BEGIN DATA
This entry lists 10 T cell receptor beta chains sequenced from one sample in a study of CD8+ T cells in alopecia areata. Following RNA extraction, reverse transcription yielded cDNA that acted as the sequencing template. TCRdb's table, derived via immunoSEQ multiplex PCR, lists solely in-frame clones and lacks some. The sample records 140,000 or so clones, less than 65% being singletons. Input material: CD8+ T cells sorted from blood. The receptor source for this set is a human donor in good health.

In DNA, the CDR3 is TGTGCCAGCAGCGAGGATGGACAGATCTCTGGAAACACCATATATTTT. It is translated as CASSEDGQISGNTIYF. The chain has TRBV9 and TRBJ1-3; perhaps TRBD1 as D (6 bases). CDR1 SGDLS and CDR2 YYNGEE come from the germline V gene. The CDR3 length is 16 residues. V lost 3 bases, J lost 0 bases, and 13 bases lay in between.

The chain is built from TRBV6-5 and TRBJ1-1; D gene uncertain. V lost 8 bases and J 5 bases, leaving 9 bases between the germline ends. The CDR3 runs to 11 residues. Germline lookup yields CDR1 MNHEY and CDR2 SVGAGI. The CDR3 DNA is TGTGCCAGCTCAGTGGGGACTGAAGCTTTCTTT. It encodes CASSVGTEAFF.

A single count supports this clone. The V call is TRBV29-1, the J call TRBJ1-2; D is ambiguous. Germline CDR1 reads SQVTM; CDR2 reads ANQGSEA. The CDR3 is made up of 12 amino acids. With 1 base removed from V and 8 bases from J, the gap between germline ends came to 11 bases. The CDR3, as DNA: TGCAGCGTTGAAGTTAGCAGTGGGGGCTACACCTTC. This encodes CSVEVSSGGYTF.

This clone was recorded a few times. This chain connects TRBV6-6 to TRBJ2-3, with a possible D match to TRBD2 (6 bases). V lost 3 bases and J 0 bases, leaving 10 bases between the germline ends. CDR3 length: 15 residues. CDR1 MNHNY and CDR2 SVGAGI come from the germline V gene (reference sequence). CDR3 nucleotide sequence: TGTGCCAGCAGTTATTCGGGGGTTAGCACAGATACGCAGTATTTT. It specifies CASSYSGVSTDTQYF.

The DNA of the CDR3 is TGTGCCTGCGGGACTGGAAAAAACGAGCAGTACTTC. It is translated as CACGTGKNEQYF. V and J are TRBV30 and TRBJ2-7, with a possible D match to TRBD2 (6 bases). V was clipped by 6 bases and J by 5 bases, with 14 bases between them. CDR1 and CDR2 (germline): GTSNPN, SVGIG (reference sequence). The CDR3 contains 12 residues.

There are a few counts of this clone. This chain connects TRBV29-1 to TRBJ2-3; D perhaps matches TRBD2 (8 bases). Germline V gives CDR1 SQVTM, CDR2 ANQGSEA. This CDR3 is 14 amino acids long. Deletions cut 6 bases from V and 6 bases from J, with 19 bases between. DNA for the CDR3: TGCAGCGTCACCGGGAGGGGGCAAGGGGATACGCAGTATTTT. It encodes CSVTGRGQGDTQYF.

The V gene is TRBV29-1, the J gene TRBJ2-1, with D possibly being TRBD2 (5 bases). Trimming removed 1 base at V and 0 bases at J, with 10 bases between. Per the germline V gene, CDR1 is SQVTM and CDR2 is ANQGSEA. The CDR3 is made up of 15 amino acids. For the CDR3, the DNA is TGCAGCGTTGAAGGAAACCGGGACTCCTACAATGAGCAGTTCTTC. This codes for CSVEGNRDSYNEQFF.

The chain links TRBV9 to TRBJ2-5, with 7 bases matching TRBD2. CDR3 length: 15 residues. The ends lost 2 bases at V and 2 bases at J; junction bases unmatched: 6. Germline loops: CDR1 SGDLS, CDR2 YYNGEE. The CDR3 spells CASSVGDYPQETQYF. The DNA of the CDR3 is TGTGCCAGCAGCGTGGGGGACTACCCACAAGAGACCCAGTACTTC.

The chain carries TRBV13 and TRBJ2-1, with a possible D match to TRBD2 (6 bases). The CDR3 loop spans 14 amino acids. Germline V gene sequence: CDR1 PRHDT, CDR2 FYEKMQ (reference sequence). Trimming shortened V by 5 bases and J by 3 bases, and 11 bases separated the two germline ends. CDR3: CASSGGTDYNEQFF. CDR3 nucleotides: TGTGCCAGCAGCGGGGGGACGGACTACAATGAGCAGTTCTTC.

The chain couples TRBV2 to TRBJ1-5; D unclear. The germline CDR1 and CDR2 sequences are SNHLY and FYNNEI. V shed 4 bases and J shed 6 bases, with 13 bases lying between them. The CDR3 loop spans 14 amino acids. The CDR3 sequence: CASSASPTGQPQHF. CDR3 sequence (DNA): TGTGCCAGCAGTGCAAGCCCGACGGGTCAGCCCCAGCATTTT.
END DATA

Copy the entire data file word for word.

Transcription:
This entry lists 10 T cell receptor beta chains sequenced from one sample in a study of CD8+ T cells in alopecia areata. Following RNA extraction, reverse transcription yielded cDNA that acted as the sequencing template. TCRdb's table, derived via immunoSEQ multiplex PCR, lists solely in-frame clones and lacks some. The sample records 140,000 or so clones, less than 65% being singletons. Input material: CD8+ T cells sorted from blood. The receptor source for this set is a human donor in good health.

In DNA, the CDR3 is TGTGCCAGCAGCGAGGATGGACAGATCTCTGGAAACACCATATATTTT. It is translated as CASSEDGQISGNTIYF. The chain has TRBV9 and TRBJ1-3; perhaps TRBD1 as D (6 bases). CDR1 SGDLS and CDR2 YYNGEE come from the germline V gene. The CDR3 length is 16 residues. V lost 3 bases, J lost 0 bases, and 13 bases lay in between.

The chain is built from TRBV6-5 and TRBJ1-1; D gene uncertain. V lost 8 bases and J 5 bases, leaving 9 bases between the germline ends. The CDR3 runs to 11 residues. Germline lookup yields CDR1 MNHEY and CDR2 SVGAGI. The CDR3 DNA is TGTGCCAGCTCAGTGGGGACTGAAGCTTTCTTT. It encodes CASSVGTEAFF.

A single count supports this clone. The V call is TRBV29-1, the J call TRBJ1-2; D is ambiguous. Germline CDR1 reads SQVTM; CDR2 reads ANQGSEA. The CDR3 is made up of 12 amino acids. With 1 base removed from V and 8 bases from J, the gap between germline ends came to 11 bases. The CDR3, as DNA: TGCAGCGTTGAAGTTAGCAGTGGGGGCTACACCTTC. This encodes CSVEVSSGGYTF.

This clone was recorded a few times. This chain connects TRBV6-6 to TRBJ2-3, with a possible D match to TRBD2 (6 bases). V lost 3 bases and J 0 bases, leaving 10 bases between the germline ends. CDR3 length: 15 residues. CDR1 MNHNY and CDR2 SVGAGI come from the germline V gene (reference sequence). CDR3 nucleotide sequence: TGTGCCAGCAGTTATTCGGGGGTTAGCACAGATACGCAGTATTTT. It specifies CASSYSGVSTDTQYF.

The DNA of the CDR3 is TGTGCCTGCGGGACTGGAAAAAACGAGCAGTACTTC. It is translated as CACGTGKNEQYF. V and J are TRBV30 and TRBJ2-7, with a possible D match to TRBD2 (6 bases). V was clipped by 6 bases and J by 5 bases, with 14 bases between them. CDR1 and CDR2 (germline): GTSNPN, SVGIG (reference sequence). The CDR3 contains 12 residues.

There are a few counts of this clone. This chain connects TRBV29-1 to TRBJ2-3; D perhaps matches TRBD2 (8 bases). Germline V gives CDR1 SQVTM, CDR2 ANQGSEA. This CDR3 is 14 amino acids long. Deletions cut 6 bases from V and 6 bases from J, with 19 bases between. DNA for the CDR3: TGCAGCGTCACCGGGAGGGGGCAAGGGGATACGCAGTATTTT. It encodes CSVTGRGQGDTQYF.

The V gene is TRBV29-1, the J gene TRBJ2-1, with D possibly being TRBD2 (5 bases). Trimming removed 1 base at V and 0 bases at J, with 10 bases between. Per the germline V gene, CDR1 is SQVTM and CDR2 is ANQGSEA. The CDR3 is made up of 15 amino acids. For the CDR3, the DNA is TGCAGCGTTGAAGGAAACCGGGACTCCTACAATGAGCAGTTCTTC. This codes for CSVEGNRDSYNEQFF.

The chain links TRBV9 to TRBJ2-5, with 7 bases matching TRBD2. CDR3 length: 15 residues. The ends lost 2 bases at V and 2 bases at J; junction bases unmatched: 6. Germline loops: CDR1 SGDLS, CDR2 YYNGEE. The CDR3 spells CASSVGDYPQETQYF. The DNA of the CDR3 is TGTGCCAGCAGCGTGGGGGACTACCCACAAGAGACCCAGTACTTC.

The chain carries TRBV13 and TRBJ2-1, with a possible D match to TRBD2 (6 bases). The CDR3 loop spans 14 amino acids. Germline V gene sequence: CDR1 PRHDT, CDR2 FYEKMQ (reference sequence). Trimming shortened V by 5 bases and J by 3 bases, and 11 bases separated the two germline ends. CDR3: CASSGGTDYNEQFF. CDR3 nucleotides: TGTGCCAGCAGCGGGGGGACGGACTACAATGAGCAGTTCTTC.

The chain couples TRBV2 to TRBJ1-5; D unclear. The germline CDR1 and CDR2 sequences are SNHLY and FYNNEI. V shed 4 bases and J shed 6 bases, with 13 bases lying between them. The CDR3 loop spans 14 amino acids. The CDR3 sequence: CASSASPTGQPQHF. CDR3 sequence (DNA): TGTGCCAGCAGTGCAAGCCCGACGGGTCAGCCCCAGCATTTT.